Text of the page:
After this interview Daniel's spirit rose again. He was meant to be a gentleman, and in some unaccountable way it might be that his conjectures were all wrong. The very keenness of the lad taught him to find comfort in his ignorance. While he was busying his mind in the construction of possibilities, it became plain to him that there must be possibilities of which he knew nothing. He left off brooding, young joy and the spirit of adventure not being easily quenched within him, and in the interval before his going away he sang about the house, danced among the old servants, making them parting gifts, and insisted many times to the groom on the care that was to be taken of the black pony.

"Do you think I shall know much less than the other boys, Mr. Fraser?" said Daniel. It was his bent to think that every stranger would be surprised at his ignorance.

"There are dunces to be found everywhere," said the judicious Fraser. "You'll not be the biggest; but you've not, the makings of a Porson in you, or a Leibnitz either."

"I don't want to be a Porson or a Leibnitz," said Daniel. "I would rather be a greater leader, like Pericles or Washington."

"Ay, ay; you've a notion they did with little parsing, and less algebra," said Fraser. But in reality he thought his pupil a remarkable lad, to whom one thing was as easy as another, if he had only a mind to it.Things went on very well with Daniel in his new world, except that a boy with whom he was at once inclined to strike up a close friendship talked to him a great deal about his home and parents, and seemed to expect a like expansiveness in return. Daniel immediately shrank into reserve, and this experience remained a check on his naturally strong bent toward the formation of intimate friendship. Every one, his tutor included, set him down as a reserved boy, though he was so good-humored and unassuming, as well as quick, both at study and sport, that nobody called his reserve disagreeable. Certainly his face had a great deal to do with that favorable interpretation; but in this instance the beauty of the closed lips told no falsehood.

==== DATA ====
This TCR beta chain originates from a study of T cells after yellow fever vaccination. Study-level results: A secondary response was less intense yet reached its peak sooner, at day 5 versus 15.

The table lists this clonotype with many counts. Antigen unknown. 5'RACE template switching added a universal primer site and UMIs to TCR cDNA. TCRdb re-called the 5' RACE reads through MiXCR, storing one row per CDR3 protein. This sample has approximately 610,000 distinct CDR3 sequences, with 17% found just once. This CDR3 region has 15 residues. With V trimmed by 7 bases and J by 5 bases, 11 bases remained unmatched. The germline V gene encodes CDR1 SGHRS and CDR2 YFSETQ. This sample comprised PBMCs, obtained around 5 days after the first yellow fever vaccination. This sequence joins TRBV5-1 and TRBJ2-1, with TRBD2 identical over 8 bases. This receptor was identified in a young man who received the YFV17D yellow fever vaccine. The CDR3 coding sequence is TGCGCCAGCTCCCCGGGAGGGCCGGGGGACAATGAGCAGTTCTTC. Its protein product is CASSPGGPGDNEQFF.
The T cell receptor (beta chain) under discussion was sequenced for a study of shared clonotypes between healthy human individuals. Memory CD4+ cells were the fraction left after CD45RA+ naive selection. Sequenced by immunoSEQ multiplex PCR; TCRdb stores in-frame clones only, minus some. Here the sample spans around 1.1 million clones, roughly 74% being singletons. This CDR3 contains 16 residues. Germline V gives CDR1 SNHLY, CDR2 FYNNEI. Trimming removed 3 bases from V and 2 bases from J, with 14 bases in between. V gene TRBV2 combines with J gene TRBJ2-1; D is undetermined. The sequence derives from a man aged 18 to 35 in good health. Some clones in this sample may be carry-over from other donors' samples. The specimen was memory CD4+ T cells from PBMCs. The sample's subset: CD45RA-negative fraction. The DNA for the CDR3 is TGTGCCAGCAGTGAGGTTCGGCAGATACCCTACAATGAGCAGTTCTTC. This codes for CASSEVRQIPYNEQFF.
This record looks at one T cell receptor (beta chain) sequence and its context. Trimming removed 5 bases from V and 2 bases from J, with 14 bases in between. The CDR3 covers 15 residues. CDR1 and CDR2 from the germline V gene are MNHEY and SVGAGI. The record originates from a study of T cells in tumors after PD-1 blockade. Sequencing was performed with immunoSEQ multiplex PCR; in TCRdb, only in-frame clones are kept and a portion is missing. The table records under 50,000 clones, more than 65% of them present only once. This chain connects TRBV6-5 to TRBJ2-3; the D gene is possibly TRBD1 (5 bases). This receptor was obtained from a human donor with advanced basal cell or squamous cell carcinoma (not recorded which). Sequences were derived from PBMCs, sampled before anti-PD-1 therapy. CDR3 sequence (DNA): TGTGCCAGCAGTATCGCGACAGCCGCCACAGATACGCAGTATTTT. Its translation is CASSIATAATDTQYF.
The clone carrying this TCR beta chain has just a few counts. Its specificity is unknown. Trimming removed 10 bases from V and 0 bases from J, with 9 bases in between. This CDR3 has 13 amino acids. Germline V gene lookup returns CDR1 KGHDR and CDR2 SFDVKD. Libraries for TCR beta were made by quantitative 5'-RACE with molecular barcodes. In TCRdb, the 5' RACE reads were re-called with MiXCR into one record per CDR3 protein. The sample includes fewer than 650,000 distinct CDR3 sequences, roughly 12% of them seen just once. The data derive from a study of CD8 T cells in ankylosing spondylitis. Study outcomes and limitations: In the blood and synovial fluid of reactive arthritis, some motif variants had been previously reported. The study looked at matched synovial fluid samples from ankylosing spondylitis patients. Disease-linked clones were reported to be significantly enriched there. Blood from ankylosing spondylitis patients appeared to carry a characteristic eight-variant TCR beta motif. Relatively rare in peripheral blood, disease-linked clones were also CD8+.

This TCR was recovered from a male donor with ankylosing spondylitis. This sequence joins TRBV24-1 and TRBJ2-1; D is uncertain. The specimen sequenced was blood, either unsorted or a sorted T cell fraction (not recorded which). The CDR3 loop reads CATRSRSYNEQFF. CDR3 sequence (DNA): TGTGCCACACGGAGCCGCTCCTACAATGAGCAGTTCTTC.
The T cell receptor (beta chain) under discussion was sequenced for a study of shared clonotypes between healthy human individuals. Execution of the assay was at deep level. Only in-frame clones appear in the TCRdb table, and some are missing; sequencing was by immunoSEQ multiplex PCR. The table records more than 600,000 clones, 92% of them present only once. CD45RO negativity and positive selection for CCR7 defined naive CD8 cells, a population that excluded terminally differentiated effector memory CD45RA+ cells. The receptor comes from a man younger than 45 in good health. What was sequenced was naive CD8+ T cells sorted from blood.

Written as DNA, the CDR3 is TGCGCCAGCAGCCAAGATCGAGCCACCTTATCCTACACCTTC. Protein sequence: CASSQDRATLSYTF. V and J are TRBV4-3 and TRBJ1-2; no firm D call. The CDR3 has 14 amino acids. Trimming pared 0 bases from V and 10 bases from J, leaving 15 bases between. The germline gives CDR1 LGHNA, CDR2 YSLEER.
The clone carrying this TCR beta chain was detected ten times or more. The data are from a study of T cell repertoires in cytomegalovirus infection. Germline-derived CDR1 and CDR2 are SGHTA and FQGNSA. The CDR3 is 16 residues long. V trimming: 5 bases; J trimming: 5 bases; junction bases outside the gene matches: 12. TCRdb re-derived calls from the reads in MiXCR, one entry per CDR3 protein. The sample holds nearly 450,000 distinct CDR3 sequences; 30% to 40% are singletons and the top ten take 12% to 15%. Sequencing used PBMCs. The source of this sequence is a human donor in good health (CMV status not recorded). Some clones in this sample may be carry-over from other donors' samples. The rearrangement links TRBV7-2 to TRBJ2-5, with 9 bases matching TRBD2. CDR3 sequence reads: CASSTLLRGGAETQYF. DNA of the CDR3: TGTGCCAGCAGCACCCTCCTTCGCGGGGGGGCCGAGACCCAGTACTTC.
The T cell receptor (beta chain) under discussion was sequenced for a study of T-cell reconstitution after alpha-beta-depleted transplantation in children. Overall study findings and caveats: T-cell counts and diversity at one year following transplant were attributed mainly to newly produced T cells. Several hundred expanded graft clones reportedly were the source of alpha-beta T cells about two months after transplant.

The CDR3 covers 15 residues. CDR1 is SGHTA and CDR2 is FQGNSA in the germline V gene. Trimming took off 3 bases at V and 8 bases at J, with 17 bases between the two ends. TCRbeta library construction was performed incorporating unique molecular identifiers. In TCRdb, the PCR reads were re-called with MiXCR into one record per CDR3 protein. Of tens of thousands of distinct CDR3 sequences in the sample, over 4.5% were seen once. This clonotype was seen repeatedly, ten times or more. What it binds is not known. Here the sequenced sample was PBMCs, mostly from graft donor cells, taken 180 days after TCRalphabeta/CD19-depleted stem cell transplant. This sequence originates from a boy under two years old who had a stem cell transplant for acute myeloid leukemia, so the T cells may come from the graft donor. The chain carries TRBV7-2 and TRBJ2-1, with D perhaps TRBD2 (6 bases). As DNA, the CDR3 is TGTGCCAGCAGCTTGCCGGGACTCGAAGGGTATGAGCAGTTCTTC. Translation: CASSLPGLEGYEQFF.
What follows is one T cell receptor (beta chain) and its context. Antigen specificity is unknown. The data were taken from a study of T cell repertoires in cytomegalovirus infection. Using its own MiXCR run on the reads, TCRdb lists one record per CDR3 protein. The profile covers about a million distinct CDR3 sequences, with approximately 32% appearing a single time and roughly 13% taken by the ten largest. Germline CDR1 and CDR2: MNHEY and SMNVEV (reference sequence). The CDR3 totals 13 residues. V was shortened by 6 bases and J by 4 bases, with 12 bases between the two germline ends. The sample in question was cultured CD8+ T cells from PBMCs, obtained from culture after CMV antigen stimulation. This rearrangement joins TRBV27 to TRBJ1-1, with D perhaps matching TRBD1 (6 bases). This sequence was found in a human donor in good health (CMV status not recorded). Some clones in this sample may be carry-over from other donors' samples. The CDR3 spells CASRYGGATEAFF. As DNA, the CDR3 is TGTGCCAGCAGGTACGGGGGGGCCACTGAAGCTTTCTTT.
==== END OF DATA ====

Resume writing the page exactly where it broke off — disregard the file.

A surprise that came to him before his first vacation strengthened the silent consciousness of a grief within, which might be compared in some ways with Byron's susceptibility about his deformed foot. Sir Hugo wrote word that he was married to Miss Raymond, a sweet lady, whom Daniel must remember having seen. The event would make no difference about his spending the vacation at the Abbey; he would find Lady Mallinger a new friend whom he would be sure to love--and much more to the usual effect when a man, having done something agreeable to himself, is disposed to congratulate others on his own good fortune, and the deducible satisfactoriness of events in general.